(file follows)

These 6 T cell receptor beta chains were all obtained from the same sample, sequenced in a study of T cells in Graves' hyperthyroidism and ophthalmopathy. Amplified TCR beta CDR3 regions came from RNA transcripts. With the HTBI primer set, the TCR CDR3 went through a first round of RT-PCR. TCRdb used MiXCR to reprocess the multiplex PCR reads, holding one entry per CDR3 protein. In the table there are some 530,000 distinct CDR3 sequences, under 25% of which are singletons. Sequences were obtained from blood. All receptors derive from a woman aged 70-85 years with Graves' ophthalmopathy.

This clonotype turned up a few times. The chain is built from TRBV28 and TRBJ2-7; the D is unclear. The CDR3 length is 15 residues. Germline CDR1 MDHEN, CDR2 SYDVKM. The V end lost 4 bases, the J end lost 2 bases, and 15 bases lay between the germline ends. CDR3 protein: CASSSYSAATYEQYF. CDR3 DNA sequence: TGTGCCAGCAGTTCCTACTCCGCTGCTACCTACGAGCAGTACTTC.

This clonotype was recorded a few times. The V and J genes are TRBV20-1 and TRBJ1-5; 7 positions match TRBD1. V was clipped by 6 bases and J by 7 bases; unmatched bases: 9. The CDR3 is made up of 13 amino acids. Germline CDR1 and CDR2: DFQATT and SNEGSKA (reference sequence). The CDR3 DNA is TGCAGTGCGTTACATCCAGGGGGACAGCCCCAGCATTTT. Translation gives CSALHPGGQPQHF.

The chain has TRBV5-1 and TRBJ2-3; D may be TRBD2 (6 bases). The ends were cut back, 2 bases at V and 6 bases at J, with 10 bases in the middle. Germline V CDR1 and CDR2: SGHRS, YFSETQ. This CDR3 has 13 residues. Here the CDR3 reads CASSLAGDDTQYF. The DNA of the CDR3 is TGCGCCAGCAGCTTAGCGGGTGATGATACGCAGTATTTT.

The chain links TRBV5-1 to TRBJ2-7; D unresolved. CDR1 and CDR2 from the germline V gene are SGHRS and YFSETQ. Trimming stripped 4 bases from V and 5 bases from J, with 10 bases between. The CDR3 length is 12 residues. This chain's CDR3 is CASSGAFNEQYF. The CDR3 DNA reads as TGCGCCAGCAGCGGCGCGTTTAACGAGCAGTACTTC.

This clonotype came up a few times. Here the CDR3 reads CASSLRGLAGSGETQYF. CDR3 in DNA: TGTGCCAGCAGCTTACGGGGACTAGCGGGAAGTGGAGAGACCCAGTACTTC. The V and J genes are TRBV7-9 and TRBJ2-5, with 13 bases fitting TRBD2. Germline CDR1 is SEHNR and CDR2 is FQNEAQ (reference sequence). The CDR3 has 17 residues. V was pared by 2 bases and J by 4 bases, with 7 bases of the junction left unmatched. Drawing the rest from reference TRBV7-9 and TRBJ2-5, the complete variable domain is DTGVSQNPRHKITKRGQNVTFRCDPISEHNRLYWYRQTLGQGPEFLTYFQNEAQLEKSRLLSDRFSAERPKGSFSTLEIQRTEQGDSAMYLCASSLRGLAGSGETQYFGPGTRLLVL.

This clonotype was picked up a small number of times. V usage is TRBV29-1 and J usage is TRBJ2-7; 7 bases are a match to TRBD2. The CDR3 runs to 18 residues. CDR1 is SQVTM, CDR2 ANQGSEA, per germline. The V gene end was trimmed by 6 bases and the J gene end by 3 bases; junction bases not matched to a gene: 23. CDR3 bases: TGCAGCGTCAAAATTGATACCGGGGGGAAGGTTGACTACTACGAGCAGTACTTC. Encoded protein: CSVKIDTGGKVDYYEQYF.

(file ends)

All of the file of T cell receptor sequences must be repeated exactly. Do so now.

These 6 T cell receptor beta chains were all obtained from the same sample, sequenced in a study of T cells in Graves' hyperthyroidism and ophthalmopathy. Amplified TCR beta CDR3 regions came from RNA transcripts. With the HTBI primer set, the TCR CDR3 went through a first round of RT-PCR. TCRdb used MiXCR to reprocess the multiplex PCR reads, holding one entry per CDR3 protein. In the table there are some 530,000 distinct CDR3 sequences, under 25% of which are singletons. Sequences were obtained from blood. All receptors derive from a woman aged 70-85 years with Graves' ophthalmopathy.

This clonotype turned up a few times. The chain is built from TRBV28 and TRBJ2-7; the D is unclear. The CDR3 length is 15 residues. Germline CDR1 MDHEN, CDR2 SYDVKM. The V end lost 4 bases, the J end lost 2 bases, and 15 bases lay between the germline ends. CDR3 protein: CASSSYSAATYEQYF. CDR3 DNA sequence: TGTGCCAGCAGTTCCTACTCCGCTGCTACCTACGAGCAGTACTTC.

This clonotype was recorded a few times. The V and J genes are TRBV20-1 and TRBJ1-5; 7 positions match TRBD1. V was clipped by 6 bases and J by 7 bases; unmatched bases: 9. The CDR3 is made up of 13 amino acids. Germline CDR1 and CDR2: DFQATT and SNEGSKA (reference sequence). The CDR3 DNA is TGCAGTGCGTTACATCCAGGGGGACAGCCCCAGCATTTT. Translation gives CSALHPGGQPQHF.

The chain has TRBV5-1 and TRBJ2-3; D may be TRBD2 (6 bases). The ends were cut back, 2 bases at V and 6 bases at J, with 10 bases in the middle. Germline V CDR1 and CDR2: SGHRS, YFSETQ. This CDR3 has 13 residues. Here the CDR3 reads CASSLAGDDTQYF. The DNA of the CDR3 is TGCGCCAGCAGCTTAGCGGGTGATGATACGCAGTATTTT.

The chain links TRBV5-1 to TRBJ2-7; D unresolved. CDR1 and CDR2 from the germline V gene are SGHRS and YFSETQ. Trimming stripped 4 bases from V and 5 bases from J, with 10 bases between. The CDR3 length is 12 residues. This chain's CDR3 is CASSGAFNEQYF. The CDR3 DNA reads as TGCGCCAGCAGCGGCGCGTTTAACGAGCAGTACTTC.

This clonotype came up a few times. Here the CDR3 reads CASSLRGLAGSGETQYF. CDR3 in DNA: TGTGCCAGCAGCTTACGGGGACTAGCGGGAAGTGGAGAGACCCAGTACTTC. The V and J genes are TRBV7-9 and TRBJ2-5, with 13 bases fitting TRBD2. Germline CDR1 is SEHNR and CDR2 is FQNEAQ (reference sequence). The CDR3 has 17 residues. V was pared by 2 bases and J by 4 bases, with 7 bases of the junction left unmatched. Drawing the rest from reference TRBV7-9 and TRBJ2-5, the complete variable domain is DTGVSQNPRHKITKRGQNVTFRCDPISEHNRLYWYRQTLGQGPEFLTYFQNEAQLEKSRLLSDRFSAERPKGSFSTLEIQRTEQGDSAMYLCASSLRGLAGSGETQYFGPGTRLLVL.

This clonotype was picked up a small number of times. V usage is TRBV29-1 and J usage is TRBJ2-7; 7 bases are a match to TRBD2. The CDR3 runs to 18 residues. CDR1 is SQVTM, CDR2 ANQGSEA, per germline. The V gene end was trimmed by 6 bases and the J gene end by 3 bases; junction bases not matched to a gene: 23. CDR3 bases: TGCAGCGTCAAAATTGATACCGGGGGGAAGGTTGACTACTACGAGCAGTACTTC. Encoded protein: CSVKIDTGGKVDYYEQYF.